if (Error == 0) { //This section reads the Error between the encoder and the Demand and moves stepper to eliminate error
myStepper.stop();}
if (Error > 0) {
myStepper.moveTo(-Error
1.11); // 1.11 is conversion factor for degrees to steps
myStepper.run();
}
if (Error < 0) {
myStepper.moveTo(Error
1.11); //1.11 is conversion factor for degrees to steps
myStepper.run();
}

}

Digital_Setting_Circle_Code_with_LCD_and_Stepper_Azimuth_test.i.ino (3.1 KB)

Hello, it would good if you can put your code in code tags(the </> button, upper-left corner of text editor) so others can see your code better :smiley:

#include <AccelStepper.h>
#include <MultiStepper.h>
#include <LiquidCrystal.h> // includes the LiquidCrystal Library
#include <Encoder.h>

// Change these pin numbers to the pins connected to your encoder.
//   Best Performance: both pins have interrupt capability
//   Good Performance: only the first pin has interrupt capability
//   Low Performance:  neither pin has interrupt capability
//   Two phase 4 frequency doubling to 2400 pulses
//   2400 * 0.15 = 360
const char degree = char (223);
Encoder Azi(18, 19);
Encoder Elev(20, 21);
//   avoid using pins with LEDs attached

// Define pin connections
const int dirPin = 22;
const int stepPin = 24;

// Define motor interface type
#define motorInterfaceType 1

// Creates an instance
AccelStepper myStepper(motorInterfaceType, stepPin, dirPin);

LiquidCrystal lcd(1, 2, 4, 5, 6, 7); // Creates an LC object. Parameters: (rs, enable, d4, d5, d6, d7)
const short setZero = 10;



void setup() {
 
  pinMode(setZero, INPUT_PULLUP);
  digitalWrite(setZero, LOW);
  lcd.begin(16,2); // Initializes the interface to the LCD screen, and specifies the dimensions (width and height) of the display }
  // Declare pins as Outputs
  pinMode(stepPin, OUTPUT);
  pinMode(dirPin, OUTPUT);
 
  // set the maximum speed, acceleration factor,
  // initial speed and the target position
  myStepper.setMaxSpeed(10000);
  myStepper.setAcceleration(500);
  myStepper.setSpeed(2000);
    }

void loop() {
 
  long AziPositiondemand = 90;
  long Error = 0;
 
  Error = (Azi.read()*0.15)-AziPositiondemand;
  if (Azi.read() >= 2400.0) {  //If you rotate past +360 Degs it will reset to zero
    Azi.write(0);
  }
   if (Azi.read() <= -2400.0) {  //If you rotate past -360 Degs it will reset to zero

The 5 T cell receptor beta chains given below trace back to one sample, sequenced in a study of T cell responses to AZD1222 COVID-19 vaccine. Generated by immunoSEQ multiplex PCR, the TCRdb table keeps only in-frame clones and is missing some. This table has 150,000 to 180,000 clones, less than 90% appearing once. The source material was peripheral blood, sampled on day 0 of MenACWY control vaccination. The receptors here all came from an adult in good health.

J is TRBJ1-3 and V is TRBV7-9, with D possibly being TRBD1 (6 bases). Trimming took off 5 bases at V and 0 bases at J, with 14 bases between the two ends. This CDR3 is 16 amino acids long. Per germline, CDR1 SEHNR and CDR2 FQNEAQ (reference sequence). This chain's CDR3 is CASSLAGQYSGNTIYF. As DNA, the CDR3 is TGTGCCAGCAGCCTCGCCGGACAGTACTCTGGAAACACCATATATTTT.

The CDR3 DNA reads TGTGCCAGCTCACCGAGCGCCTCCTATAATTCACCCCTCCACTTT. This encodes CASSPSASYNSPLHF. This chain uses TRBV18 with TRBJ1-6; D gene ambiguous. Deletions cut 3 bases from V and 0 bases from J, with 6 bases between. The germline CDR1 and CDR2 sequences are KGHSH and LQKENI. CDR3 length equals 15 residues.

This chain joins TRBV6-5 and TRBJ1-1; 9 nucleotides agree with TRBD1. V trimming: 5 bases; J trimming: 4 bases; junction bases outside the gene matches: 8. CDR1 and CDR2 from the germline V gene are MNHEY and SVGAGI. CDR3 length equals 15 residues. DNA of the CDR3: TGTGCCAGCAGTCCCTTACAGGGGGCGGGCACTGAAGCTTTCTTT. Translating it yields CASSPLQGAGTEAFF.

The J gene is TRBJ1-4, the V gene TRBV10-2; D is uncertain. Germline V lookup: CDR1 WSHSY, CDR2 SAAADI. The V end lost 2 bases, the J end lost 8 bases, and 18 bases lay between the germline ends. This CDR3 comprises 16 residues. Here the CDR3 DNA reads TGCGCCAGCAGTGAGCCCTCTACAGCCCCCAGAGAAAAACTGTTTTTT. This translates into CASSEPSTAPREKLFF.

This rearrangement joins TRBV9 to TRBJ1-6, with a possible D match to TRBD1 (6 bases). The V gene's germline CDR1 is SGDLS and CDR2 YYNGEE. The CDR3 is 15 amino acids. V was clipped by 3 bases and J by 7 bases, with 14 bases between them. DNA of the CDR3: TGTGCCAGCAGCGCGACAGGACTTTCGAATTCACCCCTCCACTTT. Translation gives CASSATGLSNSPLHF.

Azi.write(0);
   }
   if (Elev.read() >= 2400.0) {  //If you rotate past +360 Degs it will reset to zero
    Elev.write(0);
  }
   if (Elev.read() <= -2400.0) {  //If you rotate past -360 Degs it will reset to zero
    Elev.write(0);
   }
     {
     lcd.setCursor(0,0); // Sets the location at which subsequent text written to the LCD will be displayed
     lcd.print("Azimuth="); // Prints "Azimuth" on the LCD
     lcd.setCursor(9,0);
     lcd.print(Azi.read()*0.15); //0.15 conversion factor of encoder pulses to degrees
     lcd.setCursor(15,0);
     lcd.print(degree);
     lcd.setCursor(0,1);
     lcd.print("Elevation=");
     lcd.print(Elev.read()*0.15); //0.15 conversion factor of encoder pulses to degrees
     lcd.setCursor(15,1);
     lcd.print(degree);
    }
    if (digitalRead(setZero) == HIGH){ //Pushbutton that Zeros Azimuth
      Azi.write(0);
    }
    if (Error == 0) { //This section reads the Error between the encoder and the Demand and moves stepper to eliminate error
       myStepper.stop();}
    if (Error > 0) {
         myStepper.moveTo(-Error*1.11); // 1.11 is conversion factor for degrees to steps
         myStepper.run();
        }
    if (Error < 0) {
         myStepper.moveTo(Error*1.11);  //1.11 is conversion factor for degrees to steps
         myStepper.run();
        }
       
}

What is the purpose of the variable long AziPositiondemand = 90;

You are not printing the value of the variable Error - maybe the program is doing what it should.

Mixing integers and floating point values like this probably won’t work

Error = (Azi.read()*0.15)-AziPositiondemand;

A microprocessor does not do maths like a calculator. It probably treats 0.15 as zero.